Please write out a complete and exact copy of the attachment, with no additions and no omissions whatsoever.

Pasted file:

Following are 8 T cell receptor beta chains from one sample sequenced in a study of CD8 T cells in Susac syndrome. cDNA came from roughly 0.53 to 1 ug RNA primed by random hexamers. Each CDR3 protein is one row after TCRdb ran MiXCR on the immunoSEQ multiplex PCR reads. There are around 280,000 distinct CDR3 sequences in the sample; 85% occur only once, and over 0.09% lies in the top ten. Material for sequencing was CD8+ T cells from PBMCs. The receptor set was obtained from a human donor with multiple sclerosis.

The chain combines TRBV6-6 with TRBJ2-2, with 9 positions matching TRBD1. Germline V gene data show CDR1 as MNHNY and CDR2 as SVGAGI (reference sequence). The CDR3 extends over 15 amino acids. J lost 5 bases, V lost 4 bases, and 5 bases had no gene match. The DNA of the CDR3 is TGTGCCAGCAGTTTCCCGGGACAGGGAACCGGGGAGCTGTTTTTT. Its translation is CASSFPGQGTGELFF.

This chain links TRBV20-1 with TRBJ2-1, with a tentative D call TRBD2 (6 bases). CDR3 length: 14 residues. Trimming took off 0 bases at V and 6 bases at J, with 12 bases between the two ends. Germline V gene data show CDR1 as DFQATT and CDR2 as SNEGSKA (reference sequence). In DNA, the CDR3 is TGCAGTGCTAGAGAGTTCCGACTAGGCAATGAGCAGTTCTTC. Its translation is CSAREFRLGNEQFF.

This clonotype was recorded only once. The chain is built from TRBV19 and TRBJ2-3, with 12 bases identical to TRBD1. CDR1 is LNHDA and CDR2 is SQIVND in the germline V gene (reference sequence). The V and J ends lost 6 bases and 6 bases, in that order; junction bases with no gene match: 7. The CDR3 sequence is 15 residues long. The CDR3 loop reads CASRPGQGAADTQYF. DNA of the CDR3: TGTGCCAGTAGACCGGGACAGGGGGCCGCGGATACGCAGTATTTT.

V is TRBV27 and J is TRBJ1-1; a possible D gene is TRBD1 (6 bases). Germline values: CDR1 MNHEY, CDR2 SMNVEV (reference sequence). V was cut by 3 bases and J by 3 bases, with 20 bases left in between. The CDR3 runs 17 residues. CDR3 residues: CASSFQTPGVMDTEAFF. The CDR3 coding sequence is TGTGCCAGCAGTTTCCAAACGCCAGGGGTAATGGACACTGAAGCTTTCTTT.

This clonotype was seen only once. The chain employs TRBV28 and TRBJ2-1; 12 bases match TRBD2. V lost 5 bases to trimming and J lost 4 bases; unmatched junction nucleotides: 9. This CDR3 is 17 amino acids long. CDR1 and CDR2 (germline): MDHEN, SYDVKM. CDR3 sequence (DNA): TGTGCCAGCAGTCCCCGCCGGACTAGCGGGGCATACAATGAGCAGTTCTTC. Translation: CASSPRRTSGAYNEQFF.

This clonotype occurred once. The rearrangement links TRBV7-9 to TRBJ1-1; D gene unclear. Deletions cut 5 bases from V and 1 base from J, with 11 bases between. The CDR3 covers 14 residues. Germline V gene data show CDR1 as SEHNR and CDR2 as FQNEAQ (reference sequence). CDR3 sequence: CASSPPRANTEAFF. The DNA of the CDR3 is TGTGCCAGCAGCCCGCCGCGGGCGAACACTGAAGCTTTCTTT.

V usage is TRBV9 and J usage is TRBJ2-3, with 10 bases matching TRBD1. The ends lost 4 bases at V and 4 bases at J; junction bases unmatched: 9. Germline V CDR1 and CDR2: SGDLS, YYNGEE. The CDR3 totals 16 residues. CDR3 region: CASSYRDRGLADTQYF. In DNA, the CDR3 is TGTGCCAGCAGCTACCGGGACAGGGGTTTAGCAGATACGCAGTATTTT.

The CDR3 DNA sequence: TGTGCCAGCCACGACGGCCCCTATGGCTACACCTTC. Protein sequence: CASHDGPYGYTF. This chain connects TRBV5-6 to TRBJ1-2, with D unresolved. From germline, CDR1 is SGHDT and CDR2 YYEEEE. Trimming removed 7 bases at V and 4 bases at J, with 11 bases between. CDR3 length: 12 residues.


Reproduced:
Following are 8 T cell receptor beta chains from one sample sequenced in a study of CD8 T cells in Susac syndrome. cDNA came from roughly 0.53 to 1 ug RNA primed by random hexamers. Each CDR3 protein is one row after TCRdb ran MiXCR on the immunoSEQ multiplex PCR reads. There are around 280,000 distinct CDR3 sequences in the sample; 85% occur only once, and over 0.09% lies in the top ten. Material for sequencing was CD8+ T cells from PBMCs. The receptor set was obtained from a human donor with multiple sclerosis.

The chain combines TRBV6-6 with TRBJ2-2, with 9 positions matching TRBD1. Germline V gene data show CDR1 as MNHNY and CDR2 as SVGAGI (reference sequence). The CDR3 extends over 15 amino acids. J lost 5 bases, V lost 4 bases, and 5 bases had no gene match. The DNA of the CDR3 is TGTGCCAGCAGTTTCCCGGGACAGGGAACCGGGGAGCTGTTTTTT. Its translation is CASSFPGQGTGELFF.

This chain links TRBV20-1 with TRBJ2-1, with a tentative D call TRBD2 (6 bases). CDR3 length: 14 residues. Trimming took off 0 bases at V and 6 bases at J, with 12 bases between the two ends. Germline V gene data show CDR1 as DFQATT and CDR2 as SNEGSKA (reference sequence). In DNA, the CDR3 is TGCAGTGCTAGAGAGTTCCGACTAGGCAATGAGCAGTTCTTC. Its translation is CSAREFRLGNEQFF.

This clonotype was recorded only once. The chain is built from TRBV19 and TRBJ2-3, with 12 bases identical to TRBD1. CDR1 is LNHDA and CDR2 is SQIVND in the germline V gene (reference sequence). The V and J ends lost 6 bases and 6 bases, in that order; junction bases with no gene match: 7. The CDR3 sequence is 15 residues long. The CDR3 loop reads CASRPGQGAADTQYF. DNA of the CDR3: TGTGCCAGTAGACCGGGACAGGGGGCCGCGGATACGCAGTATTTT.

V is TRBV27 and J is TRBJ1-1; a possible D gene is TRBD1 (6 bases). Germline values: CDR1 MNHEY, CDR2 SMNVEV (reference sequence). V was cut by 3 bases and J by 3 bases, with 20 bases left in between. The CDR3 runs 17 residues. CDR3 residues: CASSFQTPGVMDTEAFF. The CDR3 coding sequence is TGTGCCAGCAGTTTCCAAACGCCAGGGGTAATGGACACTGAAGCTTTCTTT.

This clonotype was seen only once. The chain employs TRBV28 and TRBJ2-1; 12 bases match TRBD2. V lost 5 bases to trimming and J lost 4 bases; unmatched junction nucleotides: 9. This CDR3 is 17 amino acids long. CDR1 and CDR2 (germline): MDHEN, SYDVKM. CDR3 sequence (DNA): TGTGCCAGCAGTCCCCGCCGGACTAGCGGGGCATACAATGAGCAGTTCTTC. Translation: CASSPRRTSGAYNEQFF.

This clonotype occurred once. The rearrangement links TRBV7-9 to TRBJ1-1; D gene unclear. Deletions cut 5 bases from V and 1 base from J, with 11 bases between. The CDR3 covers 14 residues. Germline V gene data show CDR1 as SEHNR and CDR2 as FQNEAQ (reference sequence). CDR3 sequence: CASSPPRANTEAFF. The DNA of the CDR3 is TGTGCCAGCAGCCCGCCGCGGGCGAACACTGAAGCTTTCTTT.

V usage is TRBV9 and J usage is TRBJ2-3, with 10 bases matching TRBD1. The ends lost 4 bases at V and 4 bases at J; junction bases unmatched: 9. Germline V CDR1 and CDR2: SGDLS, YYNGEE. The CDR3 totals 16 residues. CDR3 region: CASSYRDRGLADTQYF. In DNA, the CDR3 is TGTGCCAGCAGCTACCGGGACAGGGGTTTAGCAGATACGCAGTATTTT.

The CDR3 DNA sequence: TGTGCCAGCCACGACGGCCCCTATGGCTACACCTTC. Protein sequence: CASHDGPYGYTF. This chain connects TRBV5-6 to TRBJ1-2, with D unresolved. From germline, CDR1 is SGHDT and CDR2 YYEEEE. Trimming removed 7 bases at V and 4 bases at J, with 11 bases between. CDR3 length: 12 residues.